The first archetype that jumped out at me as soon as I started reading the story was the novel design of letter writing. There are many stories of soldiers writing letter to their sweathearts at home. Now there are even modern parallels to that archetype; writing e-mails in long distance relationships, texting. Now, even more than then, letters across a long distance are romantic and personal. In Vietnam, or in previous wars, there were no cell phones and no way to skype or video chat.
The soldier and the sweatheart waiting at home are two archetypes in themselves. There are many different variations of that relationship that can play out in a story. The soldier dying and the girl finding out is another. The man returning home changed is another.
The soldier in the jungle is another archetype. It's uncharted territory, almost like the forest in "Young Goodman Brown." At night, the jungle is even more complicated by the fact that it is even more dangerous in the dark.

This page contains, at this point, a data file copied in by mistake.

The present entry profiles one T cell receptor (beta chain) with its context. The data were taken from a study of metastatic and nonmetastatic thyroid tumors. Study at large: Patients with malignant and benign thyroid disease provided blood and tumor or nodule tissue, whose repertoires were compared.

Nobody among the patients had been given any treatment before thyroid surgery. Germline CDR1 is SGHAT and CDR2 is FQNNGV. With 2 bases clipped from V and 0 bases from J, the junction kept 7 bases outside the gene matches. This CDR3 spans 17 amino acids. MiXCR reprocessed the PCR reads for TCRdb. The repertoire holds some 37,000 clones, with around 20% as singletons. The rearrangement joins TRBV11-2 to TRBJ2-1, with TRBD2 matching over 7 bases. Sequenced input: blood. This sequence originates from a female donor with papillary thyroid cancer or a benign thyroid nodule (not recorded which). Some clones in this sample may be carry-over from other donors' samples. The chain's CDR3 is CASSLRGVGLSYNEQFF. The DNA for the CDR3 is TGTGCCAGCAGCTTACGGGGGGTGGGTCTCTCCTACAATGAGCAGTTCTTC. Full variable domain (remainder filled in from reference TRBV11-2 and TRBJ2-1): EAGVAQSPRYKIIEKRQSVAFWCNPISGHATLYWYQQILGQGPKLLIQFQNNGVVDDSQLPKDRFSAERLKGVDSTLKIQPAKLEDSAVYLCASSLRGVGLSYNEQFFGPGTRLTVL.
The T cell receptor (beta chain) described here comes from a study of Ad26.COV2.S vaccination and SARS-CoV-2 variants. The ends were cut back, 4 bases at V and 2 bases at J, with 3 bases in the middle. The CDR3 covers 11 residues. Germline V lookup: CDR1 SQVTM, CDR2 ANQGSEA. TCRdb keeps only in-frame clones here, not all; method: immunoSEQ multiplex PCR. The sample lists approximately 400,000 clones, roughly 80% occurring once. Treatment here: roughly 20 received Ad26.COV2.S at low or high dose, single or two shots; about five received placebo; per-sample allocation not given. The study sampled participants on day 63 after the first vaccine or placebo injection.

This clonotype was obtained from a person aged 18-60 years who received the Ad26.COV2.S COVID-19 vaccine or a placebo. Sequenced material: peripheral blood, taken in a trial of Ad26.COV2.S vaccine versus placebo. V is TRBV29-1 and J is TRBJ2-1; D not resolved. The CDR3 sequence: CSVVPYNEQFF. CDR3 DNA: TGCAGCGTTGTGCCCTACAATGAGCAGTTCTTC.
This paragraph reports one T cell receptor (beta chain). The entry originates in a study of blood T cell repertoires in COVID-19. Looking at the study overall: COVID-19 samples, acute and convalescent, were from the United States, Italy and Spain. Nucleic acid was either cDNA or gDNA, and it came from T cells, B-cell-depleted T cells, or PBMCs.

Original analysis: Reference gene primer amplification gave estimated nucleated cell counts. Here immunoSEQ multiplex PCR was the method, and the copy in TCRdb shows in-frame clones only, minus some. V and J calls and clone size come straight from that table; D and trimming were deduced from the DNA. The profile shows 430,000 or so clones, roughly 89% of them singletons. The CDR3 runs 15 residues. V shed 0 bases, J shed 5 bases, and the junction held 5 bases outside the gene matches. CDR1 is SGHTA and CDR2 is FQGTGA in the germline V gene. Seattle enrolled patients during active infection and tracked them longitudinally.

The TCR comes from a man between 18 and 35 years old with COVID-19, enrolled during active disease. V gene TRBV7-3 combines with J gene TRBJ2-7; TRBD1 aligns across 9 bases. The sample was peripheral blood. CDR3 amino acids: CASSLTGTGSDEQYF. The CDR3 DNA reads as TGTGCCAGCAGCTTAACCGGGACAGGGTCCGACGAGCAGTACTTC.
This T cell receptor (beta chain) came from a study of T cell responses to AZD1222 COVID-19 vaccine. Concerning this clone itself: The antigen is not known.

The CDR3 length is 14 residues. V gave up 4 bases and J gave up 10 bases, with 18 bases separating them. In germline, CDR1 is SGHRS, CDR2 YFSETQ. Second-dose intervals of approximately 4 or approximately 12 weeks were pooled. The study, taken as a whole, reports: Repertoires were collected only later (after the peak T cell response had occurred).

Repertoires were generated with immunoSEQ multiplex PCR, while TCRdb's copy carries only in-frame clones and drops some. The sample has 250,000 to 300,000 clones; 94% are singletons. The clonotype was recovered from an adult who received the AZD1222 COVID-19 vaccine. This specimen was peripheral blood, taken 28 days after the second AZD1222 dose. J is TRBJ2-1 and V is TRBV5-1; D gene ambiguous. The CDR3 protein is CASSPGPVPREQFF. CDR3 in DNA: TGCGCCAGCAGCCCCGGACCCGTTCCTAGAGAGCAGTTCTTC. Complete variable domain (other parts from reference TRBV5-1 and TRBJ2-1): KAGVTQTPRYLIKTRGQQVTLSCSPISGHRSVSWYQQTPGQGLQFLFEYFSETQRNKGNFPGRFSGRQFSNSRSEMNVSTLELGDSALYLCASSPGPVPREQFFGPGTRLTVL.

I was really interested by the passage about superstition. The soldiers are very superstitious, it can't really hurt to try to attract good luck. This is a section, I believe may challenge cultural norms about superstitions. The soldiers carry good luck charms but they seem to be charms determined by their setting. A normal good luck charm may be a religious symbol, and a rabbit's foot that one soldier does have, but another carries a pebble and another, a thumb. The thumb definitely challenges the normal good luck charm. Although it is mentioned in the story that there is a moral associated with the thumb, "Have gun, will travel," The other soldiers don't really seem to understand why that is associated with the thumb. I, a reader, didn't really get it either. When considering that it is the thumb of an enemy and a young boy not too much younger than they are, the thumb does make sense, but I would not expect a person away from the war to be carrying a thumb around for good luck. The thumb would be a great topic of discussion for the classroom.